Article written by Dr Ruth Dyson


Indigestion, also termed dyspepsia, is a feeling of discomfort or upper abdominal pain which is associated with eating. This can be felt as a sensation of burning (heart burn), or as a sensation of acid coming up into the oesophagus (reflux or gastro oesophageal reflux disease shortened to GORD). A hiatus hernia refers to where a portion of the stomach protrudes up through the diaphragm, when this occurs it makes reflux more likely.   


Indigestion is a common condition and most of us have experienced symptoms at some point for example after a heavy meal. It can, however, become frequent and troublesome for some people. The UK prevalence depends on the definition of dyspepsia used, and ranges from 12% to 41% (1)


Acid is essential for effective digestion of our food and protection from infections. But when acid or stomach contents comes up into the oesophagus it becomes a problem. This may occur for a number of reasons for example if there is too much or too little acid produced or if the circular muscle at the top of the stomach is weak. There can be serious underlying conditions which result in indigestion symptoms for example gastric or duodenal ulcers, oesophagitis and gastric cancer. It is therefore essential that you discuss your symptoms with your GP or specialist to rule out any underlying cause. The majority of people suffer "functional dyspepsia" where there is no identified cause. 

Symptoms and Signs

The symptoms of indigestion are familiar to most people and include upper abdominal pain, heart-burn, a sensation of acid reflux or regurgitation, nausea, bloating and wind. There are some  symptoms which can be a sign of more serious underlying disease and these include vomiting, difficulty swallowing and weight loss. If any of these occur it is essential that you inform your GP.


Your GP may recommend blood tests (to check for anaemia or coeliac disease) and/or a test for H pylori. If there is any concern about a serious underlying condition then an endoscopy  may be recommended. Further tests may be recommended depeding on your condition such as monioring of the pH (acidity) within the oesophagus or medical imaging techniques. If there are no worrying symptoms then your condition may be managed without any testing. If conventional tests are normal then functional testing of the gut with a comprehensive stool or other test may be recommended by one of our practitioners.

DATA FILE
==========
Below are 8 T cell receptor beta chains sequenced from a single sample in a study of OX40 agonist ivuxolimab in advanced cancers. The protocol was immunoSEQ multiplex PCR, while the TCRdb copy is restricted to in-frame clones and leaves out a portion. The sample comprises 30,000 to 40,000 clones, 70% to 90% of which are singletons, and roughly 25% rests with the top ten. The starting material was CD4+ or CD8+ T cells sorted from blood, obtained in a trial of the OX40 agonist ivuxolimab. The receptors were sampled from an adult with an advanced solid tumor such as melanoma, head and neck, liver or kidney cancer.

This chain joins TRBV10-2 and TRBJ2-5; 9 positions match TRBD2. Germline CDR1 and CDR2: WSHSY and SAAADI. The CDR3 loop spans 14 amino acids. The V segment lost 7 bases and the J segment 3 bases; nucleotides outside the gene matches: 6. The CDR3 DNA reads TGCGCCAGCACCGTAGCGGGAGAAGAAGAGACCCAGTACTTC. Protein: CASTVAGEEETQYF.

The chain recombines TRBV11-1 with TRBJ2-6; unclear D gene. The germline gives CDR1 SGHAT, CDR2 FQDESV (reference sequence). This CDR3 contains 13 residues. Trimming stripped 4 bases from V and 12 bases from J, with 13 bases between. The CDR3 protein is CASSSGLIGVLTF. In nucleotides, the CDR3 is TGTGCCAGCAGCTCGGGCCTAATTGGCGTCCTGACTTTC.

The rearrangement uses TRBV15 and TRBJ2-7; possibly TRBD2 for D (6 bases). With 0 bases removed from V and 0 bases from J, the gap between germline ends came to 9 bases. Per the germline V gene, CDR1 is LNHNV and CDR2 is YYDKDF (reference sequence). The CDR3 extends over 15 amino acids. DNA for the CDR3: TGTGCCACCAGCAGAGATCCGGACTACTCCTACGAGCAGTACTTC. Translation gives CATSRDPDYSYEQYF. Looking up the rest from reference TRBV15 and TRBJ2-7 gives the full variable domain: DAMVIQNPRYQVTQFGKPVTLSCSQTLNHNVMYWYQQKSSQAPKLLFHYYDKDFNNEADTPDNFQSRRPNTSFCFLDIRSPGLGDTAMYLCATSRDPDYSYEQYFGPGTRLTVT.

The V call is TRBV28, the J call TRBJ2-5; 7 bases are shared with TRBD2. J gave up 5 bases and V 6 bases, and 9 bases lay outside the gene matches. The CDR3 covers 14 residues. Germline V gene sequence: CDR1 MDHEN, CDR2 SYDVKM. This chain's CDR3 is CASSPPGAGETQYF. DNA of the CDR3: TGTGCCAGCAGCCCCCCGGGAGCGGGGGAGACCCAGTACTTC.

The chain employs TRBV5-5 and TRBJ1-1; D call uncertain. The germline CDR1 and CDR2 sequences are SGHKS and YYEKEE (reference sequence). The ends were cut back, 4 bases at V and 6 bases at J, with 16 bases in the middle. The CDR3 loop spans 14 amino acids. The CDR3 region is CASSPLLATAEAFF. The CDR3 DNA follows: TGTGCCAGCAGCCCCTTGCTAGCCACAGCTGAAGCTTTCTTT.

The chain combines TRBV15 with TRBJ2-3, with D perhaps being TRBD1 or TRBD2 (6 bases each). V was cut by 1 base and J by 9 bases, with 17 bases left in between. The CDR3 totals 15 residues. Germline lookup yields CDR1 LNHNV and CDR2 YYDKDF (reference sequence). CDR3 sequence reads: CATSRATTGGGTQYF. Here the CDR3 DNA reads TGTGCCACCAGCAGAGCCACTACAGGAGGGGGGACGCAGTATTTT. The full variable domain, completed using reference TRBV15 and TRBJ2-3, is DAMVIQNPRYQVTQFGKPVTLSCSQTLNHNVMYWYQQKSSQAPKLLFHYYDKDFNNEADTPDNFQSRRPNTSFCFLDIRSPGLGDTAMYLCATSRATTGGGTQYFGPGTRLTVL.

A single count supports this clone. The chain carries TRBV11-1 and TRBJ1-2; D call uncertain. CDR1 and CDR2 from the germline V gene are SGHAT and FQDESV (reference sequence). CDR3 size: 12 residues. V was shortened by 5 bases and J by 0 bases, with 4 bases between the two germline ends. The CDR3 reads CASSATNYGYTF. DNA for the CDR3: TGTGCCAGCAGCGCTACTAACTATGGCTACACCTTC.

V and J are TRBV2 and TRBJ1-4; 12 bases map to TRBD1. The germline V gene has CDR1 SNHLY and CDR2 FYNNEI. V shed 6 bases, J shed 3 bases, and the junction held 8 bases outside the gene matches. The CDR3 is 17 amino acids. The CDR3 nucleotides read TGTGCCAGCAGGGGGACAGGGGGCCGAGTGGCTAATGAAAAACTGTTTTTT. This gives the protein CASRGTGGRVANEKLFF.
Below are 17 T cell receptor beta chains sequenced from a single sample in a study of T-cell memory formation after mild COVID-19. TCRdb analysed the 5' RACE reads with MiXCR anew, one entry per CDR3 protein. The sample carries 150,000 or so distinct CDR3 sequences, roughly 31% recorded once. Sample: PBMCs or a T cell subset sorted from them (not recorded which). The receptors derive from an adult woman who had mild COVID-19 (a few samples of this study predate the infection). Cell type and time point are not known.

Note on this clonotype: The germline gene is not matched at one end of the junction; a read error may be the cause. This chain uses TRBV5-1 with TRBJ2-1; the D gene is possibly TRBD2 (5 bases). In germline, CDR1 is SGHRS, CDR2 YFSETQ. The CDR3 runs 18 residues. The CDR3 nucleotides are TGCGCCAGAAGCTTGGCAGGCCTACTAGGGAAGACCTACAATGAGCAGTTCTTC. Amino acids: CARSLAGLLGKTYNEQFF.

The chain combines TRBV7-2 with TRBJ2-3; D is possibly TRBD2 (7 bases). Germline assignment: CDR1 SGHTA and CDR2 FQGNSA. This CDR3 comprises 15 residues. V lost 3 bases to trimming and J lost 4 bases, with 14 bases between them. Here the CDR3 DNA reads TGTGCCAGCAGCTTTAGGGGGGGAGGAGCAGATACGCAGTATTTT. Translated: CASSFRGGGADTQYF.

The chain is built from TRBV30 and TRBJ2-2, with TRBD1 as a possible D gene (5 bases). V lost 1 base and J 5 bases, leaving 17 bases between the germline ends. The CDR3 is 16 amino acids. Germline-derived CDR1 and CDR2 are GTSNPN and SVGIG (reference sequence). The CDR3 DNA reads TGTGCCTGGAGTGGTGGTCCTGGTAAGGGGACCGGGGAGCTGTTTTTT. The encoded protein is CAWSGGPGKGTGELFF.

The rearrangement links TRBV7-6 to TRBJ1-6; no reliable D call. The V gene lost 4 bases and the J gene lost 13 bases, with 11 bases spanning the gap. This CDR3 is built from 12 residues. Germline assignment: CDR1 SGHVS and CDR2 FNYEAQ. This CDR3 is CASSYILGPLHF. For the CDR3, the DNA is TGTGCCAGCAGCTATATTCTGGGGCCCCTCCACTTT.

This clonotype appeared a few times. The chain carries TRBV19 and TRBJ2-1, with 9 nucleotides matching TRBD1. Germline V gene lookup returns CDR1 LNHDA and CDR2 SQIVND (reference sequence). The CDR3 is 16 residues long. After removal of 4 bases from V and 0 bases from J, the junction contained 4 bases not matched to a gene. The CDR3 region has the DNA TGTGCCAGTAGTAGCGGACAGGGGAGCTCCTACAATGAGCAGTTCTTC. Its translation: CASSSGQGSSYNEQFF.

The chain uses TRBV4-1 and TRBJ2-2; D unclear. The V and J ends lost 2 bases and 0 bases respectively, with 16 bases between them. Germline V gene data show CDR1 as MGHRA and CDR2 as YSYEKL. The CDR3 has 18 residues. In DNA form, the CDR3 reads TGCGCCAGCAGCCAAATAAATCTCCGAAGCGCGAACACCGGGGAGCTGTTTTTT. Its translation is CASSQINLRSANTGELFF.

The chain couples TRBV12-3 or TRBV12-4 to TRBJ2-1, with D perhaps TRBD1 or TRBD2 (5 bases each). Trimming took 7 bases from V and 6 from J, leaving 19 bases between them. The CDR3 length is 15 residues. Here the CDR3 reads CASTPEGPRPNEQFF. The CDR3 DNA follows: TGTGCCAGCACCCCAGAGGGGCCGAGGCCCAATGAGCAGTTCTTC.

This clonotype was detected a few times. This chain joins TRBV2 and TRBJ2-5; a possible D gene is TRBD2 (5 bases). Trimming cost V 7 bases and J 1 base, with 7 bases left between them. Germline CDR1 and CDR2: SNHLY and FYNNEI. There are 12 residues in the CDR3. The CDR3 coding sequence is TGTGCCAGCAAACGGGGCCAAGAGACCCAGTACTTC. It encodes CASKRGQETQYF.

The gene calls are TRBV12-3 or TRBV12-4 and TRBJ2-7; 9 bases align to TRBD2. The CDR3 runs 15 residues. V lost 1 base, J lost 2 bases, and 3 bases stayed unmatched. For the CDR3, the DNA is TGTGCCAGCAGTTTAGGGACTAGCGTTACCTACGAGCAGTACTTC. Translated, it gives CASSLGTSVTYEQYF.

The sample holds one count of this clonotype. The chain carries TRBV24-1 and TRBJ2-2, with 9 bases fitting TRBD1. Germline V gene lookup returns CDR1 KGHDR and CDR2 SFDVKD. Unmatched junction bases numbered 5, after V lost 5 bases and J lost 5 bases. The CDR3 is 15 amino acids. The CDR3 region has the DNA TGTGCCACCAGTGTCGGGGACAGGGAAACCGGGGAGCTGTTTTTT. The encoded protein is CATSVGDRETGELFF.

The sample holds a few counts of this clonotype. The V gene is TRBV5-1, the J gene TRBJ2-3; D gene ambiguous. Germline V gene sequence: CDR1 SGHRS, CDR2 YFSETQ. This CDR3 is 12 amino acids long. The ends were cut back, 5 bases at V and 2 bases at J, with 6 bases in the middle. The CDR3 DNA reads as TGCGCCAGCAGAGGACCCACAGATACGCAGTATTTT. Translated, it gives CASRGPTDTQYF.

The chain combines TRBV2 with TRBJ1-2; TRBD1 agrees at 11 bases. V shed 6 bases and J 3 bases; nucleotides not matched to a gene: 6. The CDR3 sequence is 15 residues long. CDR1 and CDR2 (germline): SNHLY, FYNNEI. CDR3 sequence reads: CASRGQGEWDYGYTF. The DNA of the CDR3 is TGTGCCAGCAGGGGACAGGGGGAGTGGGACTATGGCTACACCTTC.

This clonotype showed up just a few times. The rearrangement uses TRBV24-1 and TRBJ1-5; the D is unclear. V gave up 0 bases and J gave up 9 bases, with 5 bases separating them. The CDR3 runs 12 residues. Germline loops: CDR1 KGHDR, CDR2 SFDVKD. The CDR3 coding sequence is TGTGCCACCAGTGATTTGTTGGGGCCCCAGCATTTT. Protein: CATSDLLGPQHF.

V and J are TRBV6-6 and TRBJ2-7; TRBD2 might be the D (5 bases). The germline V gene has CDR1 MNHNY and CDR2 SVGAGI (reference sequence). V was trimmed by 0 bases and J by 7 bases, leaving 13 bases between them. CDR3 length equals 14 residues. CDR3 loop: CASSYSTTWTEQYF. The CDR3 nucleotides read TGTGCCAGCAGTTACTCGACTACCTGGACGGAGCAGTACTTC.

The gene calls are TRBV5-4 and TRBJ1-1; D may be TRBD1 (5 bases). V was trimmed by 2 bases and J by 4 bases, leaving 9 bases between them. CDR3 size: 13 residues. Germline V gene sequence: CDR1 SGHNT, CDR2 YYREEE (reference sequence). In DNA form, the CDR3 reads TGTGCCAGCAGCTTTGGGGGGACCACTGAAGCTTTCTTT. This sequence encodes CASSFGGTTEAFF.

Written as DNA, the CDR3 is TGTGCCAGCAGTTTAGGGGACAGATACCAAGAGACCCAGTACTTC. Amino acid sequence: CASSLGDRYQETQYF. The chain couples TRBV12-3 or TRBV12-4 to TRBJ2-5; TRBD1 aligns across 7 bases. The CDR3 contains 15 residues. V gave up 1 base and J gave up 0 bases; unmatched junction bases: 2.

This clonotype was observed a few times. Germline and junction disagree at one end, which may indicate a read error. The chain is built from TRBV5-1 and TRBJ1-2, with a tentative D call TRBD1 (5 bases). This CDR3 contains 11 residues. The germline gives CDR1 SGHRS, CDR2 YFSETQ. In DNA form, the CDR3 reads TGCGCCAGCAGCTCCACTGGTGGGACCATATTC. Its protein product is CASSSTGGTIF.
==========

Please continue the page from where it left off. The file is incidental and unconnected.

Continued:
Management of indigestion

There is much that you can do to reduce symptoms with diet and lifestyle approaches. Reducing tea/coffee/fizzy drinks and avoiding alcohol, eating little and often, avoiding big meals especially later in the day, maintaining a healthy weight, avoiding rich or spicy foods and using over the counter remedies or peppermint tea can all be helpful.  Recoding food and symptoms diary for 4-14 days may be useful in identyfing trigger food or other factors. Stress can often worsen symptoms so relaxation techniques may help to reduce symptoms. There may be certain foods that cause a problem so a food/symptom diary and appropriate dietary interventions can help. Conventional treatment aims to reduce acid production with proton pump inhibitors (PPIs) e.g. omeprazole or H2 receptor agonists e.g. ranitidine, or to stop the stomach contents refluxing up with alginates e.g. Gaviscon.

What complementary and alternative therapies shall I try?

If diet/lifestyle interventions have not been helpful or you continue to struggle with symptoms despite conventional treatment then an assessment with one of our practitioners may be helpful. An assessment with a Nutritional Therapist or Integrated Medicine Doctor can help to identify possible causes and appropriate tests can be arranged if indicated. Treatments such as dietary interventions, supplements or homeopathic remedies may be helpful. Hypnotherapy can be very effective in any gut related disorder especially if there is an element of stress contributing. Acupuncture may also be helpful to manage the condition.

What practitioners can I see about this condition?

Follow up

After you initial consultation, we recommend that you have regular check-ups to monitor your symptoms and response to interventions. The practitioner will advise on appropriate follow up arrangements for your individual situation. 

Multidisciplinary approach

Our therapists work collaboratively and can share information to ensure you see the right practitioner for your condition. Depending on your needs, your care may be shared with other practitioners at the natural practice or elsewhere. Whenever you permit us, we will write to your GP to ensure they are aware of our recommendations and follow up arrangements.

Further information:


  1. NICE Clinical Guideline GC184 - Gastro-oesophageal reflux disease and dyspepsia in adults: investigation and management – 2014